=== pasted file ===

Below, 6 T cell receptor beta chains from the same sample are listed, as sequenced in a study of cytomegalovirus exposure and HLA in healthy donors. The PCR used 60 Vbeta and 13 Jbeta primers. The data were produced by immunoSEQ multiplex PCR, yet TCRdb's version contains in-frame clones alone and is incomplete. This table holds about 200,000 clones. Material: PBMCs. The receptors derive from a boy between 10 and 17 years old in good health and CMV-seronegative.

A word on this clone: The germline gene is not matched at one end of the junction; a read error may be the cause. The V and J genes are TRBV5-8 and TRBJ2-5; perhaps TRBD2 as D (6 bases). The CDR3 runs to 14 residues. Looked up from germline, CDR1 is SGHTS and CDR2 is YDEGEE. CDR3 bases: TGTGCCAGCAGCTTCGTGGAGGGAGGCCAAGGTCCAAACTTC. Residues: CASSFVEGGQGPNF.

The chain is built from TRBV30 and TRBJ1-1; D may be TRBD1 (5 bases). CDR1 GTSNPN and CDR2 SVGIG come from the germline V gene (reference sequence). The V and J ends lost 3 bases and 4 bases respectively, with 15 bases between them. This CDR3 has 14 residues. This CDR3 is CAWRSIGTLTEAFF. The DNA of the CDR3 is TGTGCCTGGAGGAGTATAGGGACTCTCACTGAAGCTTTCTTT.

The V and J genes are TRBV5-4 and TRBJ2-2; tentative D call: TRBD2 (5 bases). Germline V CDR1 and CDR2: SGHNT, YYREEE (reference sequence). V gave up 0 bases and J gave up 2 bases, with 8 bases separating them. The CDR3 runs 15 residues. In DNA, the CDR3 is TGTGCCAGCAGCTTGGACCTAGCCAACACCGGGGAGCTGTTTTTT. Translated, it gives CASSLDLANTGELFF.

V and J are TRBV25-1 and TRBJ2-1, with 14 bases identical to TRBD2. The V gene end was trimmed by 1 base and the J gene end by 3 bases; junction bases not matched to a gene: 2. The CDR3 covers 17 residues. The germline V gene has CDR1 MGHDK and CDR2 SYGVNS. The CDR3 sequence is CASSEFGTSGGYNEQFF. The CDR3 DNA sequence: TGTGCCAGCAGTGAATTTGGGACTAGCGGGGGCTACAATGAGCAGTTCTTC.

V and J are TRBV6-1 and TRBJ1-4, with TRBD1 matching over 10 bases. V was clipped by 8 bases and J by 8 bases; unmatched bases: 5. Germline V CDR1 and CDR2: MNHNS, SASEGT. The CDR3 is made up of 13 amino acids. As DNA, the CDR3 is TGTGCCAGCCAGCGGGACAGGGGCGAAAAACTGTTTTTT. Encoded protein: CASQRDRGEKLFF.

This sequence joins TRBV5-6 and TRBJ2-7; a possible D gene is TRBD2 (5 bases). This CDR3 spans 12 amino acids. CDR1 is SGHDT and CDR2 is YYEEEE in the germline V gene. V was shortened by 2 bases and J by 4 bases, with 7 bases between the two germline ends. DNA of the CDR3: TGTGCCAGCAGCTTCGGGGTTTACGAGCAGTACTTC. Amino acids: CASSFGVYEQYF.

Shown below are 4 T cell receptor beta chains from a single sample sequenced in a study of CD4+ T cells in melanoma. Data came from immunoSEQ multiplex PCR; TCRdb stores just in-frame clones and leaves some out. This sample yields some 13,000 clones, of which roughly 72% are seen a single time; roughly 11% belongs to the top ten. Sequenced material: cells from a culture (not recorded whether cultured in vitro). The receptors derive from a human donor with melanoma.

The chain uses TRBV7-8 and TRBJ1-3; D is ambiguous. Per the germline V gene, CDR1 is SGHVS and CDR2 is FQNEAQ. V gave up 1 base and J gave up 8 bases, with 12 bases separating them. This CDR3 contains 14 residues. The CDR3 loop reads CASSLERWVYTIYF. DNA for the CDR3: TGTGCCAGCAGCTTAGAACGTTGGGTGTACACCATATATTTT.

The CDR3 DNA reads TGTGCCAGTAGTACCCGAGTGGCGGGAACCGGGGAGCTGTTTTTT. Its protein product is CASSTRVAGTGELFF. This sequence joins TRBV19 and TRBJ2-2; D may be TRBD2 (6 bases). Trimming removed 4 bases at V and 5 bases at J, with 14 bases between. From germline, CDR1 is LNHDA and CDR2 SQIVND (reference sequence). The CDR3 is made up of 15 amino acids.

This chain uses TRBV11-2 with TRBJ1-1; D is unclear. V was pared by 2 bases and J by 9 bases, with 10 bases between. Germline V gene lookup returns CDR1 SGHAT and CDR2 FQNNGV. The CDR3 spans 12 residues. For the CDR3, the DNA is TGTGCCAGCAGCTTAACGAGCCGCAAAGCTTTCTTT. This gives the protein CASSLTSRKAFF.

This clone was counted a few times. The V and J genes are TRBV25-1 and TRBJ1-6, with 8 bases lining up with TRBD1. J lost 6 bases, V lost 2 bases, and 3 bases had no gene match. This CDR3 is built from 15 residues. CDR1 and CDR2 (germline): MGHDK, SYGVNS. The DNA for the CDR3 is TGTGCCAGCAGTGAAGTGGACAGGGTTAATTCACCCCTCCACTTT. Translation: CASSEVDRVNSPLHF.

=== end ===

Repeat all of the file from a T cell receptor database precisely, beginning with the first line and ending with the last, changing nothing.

Below, 6 T cell receptor beta chains from the same sample are listed, as sequenced in a study of cytomegalovirus exposure and HLA in healthy donors. The PCR used 60 Vbeta and 13 Jbeta primers. The data were produced by immunoSEQ multiplex PCR, yet TCRdb's version contains in-frame clones alone and is incomplete. This table holds about 200,000 clones. Material: PBMCs. The receptors derive from a boy between 10 and 17 years old in good health and CMV-seronegative.

A word on this clone: The germline gene is not matched at one end of the junction; a read error may be the cause. The V and J genes are TRBV5-8 and TRBJ2-5; perhaps TRBD2 as D (6 bases). The CDR3 runs to 14 residues. Looked up from germline, CDR1 is SGHTS and CDR2 is YDEGEE. CDR3 bases: TGTGCCAGCAGCTTCGTGGAGGGAGGCCAAGGTCCAAACTTC. Residues: CASSFVEGGQGPNF.

The chain is built from TRBV30 and TRBJ1-1; D may be TRBD1 (5 bases). CDR1 GTSNPN and CDR2 SVGIG come from the germline V gene (reference sequence). The V and J ends lost 3 bases and 4 bases respectively, with 15 bases between them. This CDR3 has 14 residues. This CDR3 is CAWRSIGTLTEAFF. The DNA of the CDR3 is TGTGCCTGGAGGAGTATAGGGACTCTCACTGAAGCTTTCTTT.

The V and J genes are TRBV5-4 and TRBJ2-2; tentative D call: TRBD2 (5 bases). Germline V CDR1 and CDR2: SGHNT, YYREEE (reference sequence). V gave up 0 bases and J gave up 2 bases, with 8 bases separating them. The CDR3 runs 15 residues. In DNA, the CDR3 is TGTGCCAGCAGCTTGGACCTAGCCAACACCGGGGAGCTGTTTTTT. Translated, it gives CASSLDLANTGELFF.

V and J are TRBV25-1 and TRBJ2-1, with 14 bases identical to TRBD2. The V gene end was trimmed by 1 base and the J gene end by 3 bases; junction bases not matched to a gene: 2. The CDR3 covers 17 residues. The germline V gene has CDR1 MGHDK and CDR2 SYGVNS. The CDR3 sequence is CASSEFGTSGGYNEQFF. The CDR3 DNA sequence: TGTGCCAGCAGTGAATTTGGGACTAGCGGGGGCTACAATGAGCAGTTCTTC.

V and J are TRBV6-1 and TRBJ1-4, with TRBD1 matching over 10 bases. V was clipped by 8 bases and J by 8 bases; unmatched bases: 5. Germline V CDR1 and CDR2: MNHNS, SASEGT. The CDR3 is made up of 13 amino acids. As DNA, the CDR3 is TGTGCCAGCCAGCGGGACAGGGGCGAAAAACTGTTTTTT. Encoded protein: CASQRDRGEKLFF.

This sequence joins TRBV5-6 and TRBJ2-7; a possible D gene is TRBD2 (5 bases). This CDR3 spans 12 amino acids. CDR1 is SGHDT and CDR2 is YYEEEE in the germline V gene. V was shortened by 2 bases and J by 4 bases, with 7 bases between the two germline ends. DNA of the CDR3: TGTGCCAGCAGCTTCGGGGTTTACGAGCAGTACTTC. Amino acids: CASSFGVYEQYF.

Shown below are 4 T cell receptor beta chains from a single sample sequenced in a study of CD4+ T cells in melanoma. Data came from immunoSEQ multiplex PCR; TCRdb stores just in-frame clones and leaves some out. This sample yields some 13,000 clones, of which roughly 72% are seen a single time; roughly 11% belongs to the top ten. Sequenced material: cells from a culture (not recorded whether cultured in vitro). The receptors derive from a human donor with melanoma.

The chain uses TRBV7-8 and TRBJ1-3; D is ambiguous. Per the germline V gene, CDR1 is SGHVS and CDR2 is FQNEAQ. V gave up 1 base and J gave up 8 bases, with 12 bases separating them. This CDR3 contains 14 residues. The CDR3 loop reads CASSLERWVYTIYF. DNA for the CDR3: TGTGCCAGCAGCTTAGAACGTTGGGTGTACACCATATATTTT.

The CDR3 DNA reads TGTGCCAGTAGTACCCGAGTGGCGGGAACCGGGGAGCTGTTTTTT. Its protein product is CASSTRVAGTGELFF. This sequence joins TRBV19 and TRBJ2-2; D may be TRBD2 (6 bases). Trimming removed 4 bases at V and 5 bases at J, with 14 bases between. From germline, CDR1 is LNHDA and CDR2 SQIVND (reference sequence). The CDR3 is made up of 15 amino acids.

This chain uses TRBV11-2 with TRBJ1-1; D is unclear. V was pared by 2 bases and J by 9 bases, with 10 bases between. Germline V gene lookup returns CDR1 SGHAT and CDR2 FQNNGV. The CDR3 spans 12 residues. For the CDR3, the DNA is TGTGCCAGCAGCTTAACGAGCCGCAAAGCTTTCTTT. This gives the protein CASSLTSRKAFF.

This clone was counted a few times. The V and J genes are TRBV25-1 and TRBJ1-6, with 8 bases lining up with TRBD1. J lost 6 bases, V lost 2 bases, and 3 bases had no gene match. This CDR3 is built from 15 residues. CDR1 and CDR2 (germline): MGHDK, SYGVNS. The DNA for the CDR3 is TGTGCCAGCAGTGAAGTGGACAGGGTTAATTCACCCCTCCACTTT. Translation: CASSEVDRVNSPLHF.